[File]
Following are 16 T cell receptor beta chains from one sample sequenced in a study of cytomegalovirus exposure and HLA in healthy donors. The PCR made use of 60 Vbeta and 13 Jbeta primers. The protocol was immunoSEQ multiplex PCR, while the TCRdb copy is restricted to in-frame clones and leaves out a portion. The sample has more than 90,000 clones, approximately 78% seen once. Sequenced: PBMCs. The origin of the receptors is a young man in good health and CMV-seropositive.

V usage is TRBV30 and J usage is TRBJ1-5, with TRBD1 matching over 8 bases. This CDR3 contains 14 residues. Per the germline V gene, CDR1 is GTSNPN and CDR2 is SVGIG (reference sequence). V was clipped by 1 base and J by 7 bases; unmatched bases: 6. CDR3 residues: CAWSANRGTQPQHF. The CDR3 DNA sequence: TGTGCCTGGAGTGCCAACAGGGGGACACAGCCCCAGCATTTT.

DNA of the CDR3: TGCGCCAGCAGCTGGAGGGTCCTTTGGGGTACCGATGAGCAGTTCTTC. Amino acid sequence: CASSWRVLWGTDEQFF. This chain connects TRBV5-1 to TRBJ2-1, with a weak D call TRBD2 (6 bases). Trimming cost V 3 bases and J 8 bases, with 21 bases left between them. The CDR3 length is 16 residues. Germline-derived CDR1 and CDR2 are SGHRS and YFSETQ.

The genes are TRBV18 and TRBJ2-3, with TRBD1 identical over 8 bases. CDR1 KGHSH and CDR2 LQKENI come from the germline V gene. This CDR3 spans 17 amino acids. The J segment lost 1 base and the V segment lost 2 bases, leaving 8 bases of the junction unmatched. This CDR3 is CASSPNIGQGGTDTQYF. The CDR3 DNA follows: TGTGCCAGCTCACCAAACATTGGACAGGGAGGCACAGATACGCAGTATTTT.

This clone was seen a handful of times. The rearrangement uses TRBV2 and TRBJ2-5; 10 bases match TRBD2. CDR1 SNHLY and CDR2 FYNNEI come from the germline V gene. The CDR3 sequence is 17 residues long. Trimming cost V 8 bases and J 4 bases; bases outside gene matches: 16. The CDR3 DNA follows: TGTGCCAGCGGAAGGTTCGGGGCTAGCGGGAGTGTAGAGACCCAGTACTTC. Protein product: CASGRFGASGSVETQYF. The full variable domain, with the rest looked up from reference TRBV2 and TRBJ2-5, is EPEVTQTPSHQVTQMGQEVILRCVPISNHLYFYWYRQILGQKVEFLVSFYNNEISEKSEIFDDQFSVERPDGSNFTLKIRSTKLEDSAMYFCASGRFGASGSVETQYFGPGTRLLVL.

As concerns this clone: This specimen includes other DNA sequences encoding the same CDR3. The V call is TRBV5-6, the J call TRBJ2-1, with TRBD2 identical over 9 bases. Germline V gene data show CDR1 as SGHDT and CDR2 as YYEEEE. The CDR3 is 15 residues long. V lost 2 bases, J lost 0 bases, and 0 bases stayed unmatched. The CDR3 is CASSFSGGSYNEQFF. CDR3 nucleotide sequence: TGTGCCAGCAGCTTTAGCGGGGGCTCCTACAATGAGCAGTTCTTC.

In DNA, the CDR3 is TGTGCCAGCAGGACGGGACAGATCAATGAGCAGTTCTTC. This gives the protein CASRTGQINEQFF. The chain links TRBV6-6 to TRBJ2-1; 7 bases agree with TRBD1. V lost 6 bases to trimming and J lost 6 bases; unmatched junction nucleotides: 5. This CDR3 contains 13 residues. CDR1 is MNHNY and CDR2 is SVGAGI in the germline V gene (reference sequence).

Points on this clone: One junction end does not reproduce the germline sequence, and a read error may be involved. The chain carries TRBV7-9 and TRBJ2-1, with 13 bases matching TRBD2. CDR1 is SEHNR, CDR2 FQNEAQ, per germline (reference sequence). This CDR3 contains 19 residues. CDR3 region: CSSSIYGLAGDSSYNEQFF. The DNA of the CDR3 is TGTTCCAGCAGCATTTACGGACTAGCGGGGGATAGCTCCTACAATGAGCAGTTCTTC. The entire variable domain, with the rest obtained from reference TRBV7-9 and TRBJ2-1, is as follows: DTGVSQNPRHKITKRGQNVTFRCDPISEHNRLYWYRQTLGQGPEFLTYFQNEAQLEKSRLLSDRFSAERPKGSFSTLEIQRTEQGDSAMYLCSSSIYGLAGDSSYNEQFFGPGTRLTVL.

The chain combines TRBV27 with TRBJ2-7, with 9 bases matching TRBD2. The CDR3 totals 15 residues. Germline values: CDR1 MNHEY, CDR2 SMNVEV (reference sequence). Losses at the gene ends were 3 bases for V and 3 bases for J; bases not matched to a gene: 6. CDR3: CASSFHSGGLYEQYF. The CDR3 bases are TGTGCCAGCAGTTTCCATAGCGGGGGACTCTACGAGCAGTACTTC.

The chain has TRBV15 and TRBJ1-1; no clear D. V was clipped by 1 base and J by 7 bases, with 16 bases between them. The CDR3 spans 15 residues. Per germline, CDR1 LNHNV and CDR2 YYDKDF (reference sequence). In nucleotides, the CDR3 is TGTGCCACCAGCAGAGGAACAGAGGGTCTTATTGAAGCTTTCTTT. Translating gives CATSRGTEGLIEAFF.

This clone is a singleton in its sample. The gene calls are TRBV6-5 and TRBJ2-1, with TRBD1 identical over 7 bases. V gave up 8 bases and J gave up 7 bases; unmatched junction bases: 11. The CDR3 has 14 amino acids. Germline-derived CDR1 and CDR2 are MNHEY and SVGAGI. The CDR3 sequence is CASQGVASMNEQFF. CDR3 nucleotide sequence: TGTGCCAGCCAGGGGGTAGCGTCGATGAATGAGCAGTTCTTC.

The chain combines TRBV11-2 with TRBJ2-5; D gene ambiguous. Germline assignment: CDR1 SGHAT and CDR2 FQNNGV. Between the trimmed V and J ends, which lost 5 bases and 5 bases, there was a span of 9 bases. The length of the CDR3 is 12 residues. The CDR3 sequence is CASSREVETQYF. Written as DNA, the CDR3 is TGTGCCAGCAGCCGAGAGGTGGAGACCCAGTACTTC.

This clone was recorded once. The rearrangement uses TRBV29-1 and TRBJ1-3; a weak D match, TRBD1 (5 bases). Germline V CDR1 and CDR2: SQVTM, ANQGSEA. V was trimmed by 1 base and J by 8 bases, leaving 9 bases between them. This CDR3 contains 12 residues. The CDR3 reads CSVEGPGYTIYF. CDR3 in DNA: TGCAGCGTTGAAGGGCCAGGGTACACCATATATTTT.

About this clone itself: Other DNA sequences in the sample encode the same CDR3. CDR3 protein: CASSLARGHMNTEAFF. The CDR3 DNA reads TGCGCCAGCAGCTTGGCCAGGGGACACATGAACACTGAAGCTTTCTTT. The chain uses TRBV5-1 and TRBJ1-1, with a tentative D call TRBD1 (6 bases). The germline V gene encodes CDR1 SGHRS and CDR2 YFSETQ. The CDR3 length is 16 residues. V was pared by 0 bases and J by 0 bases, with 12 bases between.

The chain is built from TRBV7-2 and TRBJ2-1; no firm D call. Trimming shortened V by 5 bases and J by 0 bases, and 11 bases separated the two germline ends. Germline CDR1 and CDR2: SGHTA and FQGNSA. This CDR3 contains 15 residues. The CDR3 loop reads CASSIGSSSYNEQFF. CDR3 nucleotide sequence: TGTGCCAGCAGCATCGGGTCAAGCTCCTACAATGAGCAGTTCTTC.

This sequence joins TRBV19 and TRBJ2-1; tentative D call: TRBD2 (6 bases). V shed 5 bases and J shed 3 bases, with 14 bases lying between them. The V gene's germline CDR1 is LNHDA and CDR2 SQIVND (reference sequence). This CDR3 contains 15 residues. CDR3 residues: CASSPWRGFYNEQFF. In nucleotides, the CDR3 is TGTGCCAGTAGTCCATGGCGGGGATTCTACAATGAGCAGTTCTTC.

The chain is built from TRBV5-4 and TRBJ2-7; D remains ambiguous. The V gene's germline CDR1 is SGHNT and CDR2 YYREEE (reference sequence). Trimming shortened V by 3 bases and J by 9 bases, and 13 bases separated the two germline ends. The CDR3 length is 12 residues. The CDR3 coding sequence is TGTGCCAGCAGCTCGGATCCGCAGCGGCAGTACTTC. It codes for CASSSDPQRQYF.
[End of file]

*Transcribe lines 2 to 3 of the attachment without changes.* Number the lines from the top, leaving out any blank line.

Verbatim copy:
V usage is TRBV30 and J usage is TRBJ1-5, with TRBD1 matching over 8 bases. This CDR3 contains 14 residues. Per the germline V gene, CDR1 is GTSNPN and CDR2 is SVGIG (reference sequence). V was clipped by 1 base and J by 7 bases; unmatched bases: 6. CDR3 residues: CAWSANRGTQPQHF. The CDR3 DNA sequence: TGTGCCTGGAGTGCCAACAGGGGGACACAGCCCCAGCATTTT.

DNA of the CDR3: TGCGCCAGCAGCTGGAGGGTCCTTTGGGGTACCGATGAGCAGTTCTTC. Amino acid sequence: CASSWRVLWGTDEQFF. This chain connects TRBV5-1 to TRBJ2-1, with a weak D call TRBD2 (6 bases). Trimming cost V 3 bases and J 8 bases, with 21 bases left between them. The CDR3 length is 16 residues. Germline-derived CDR1 and CDR2 are SGHRS and YFSETQ.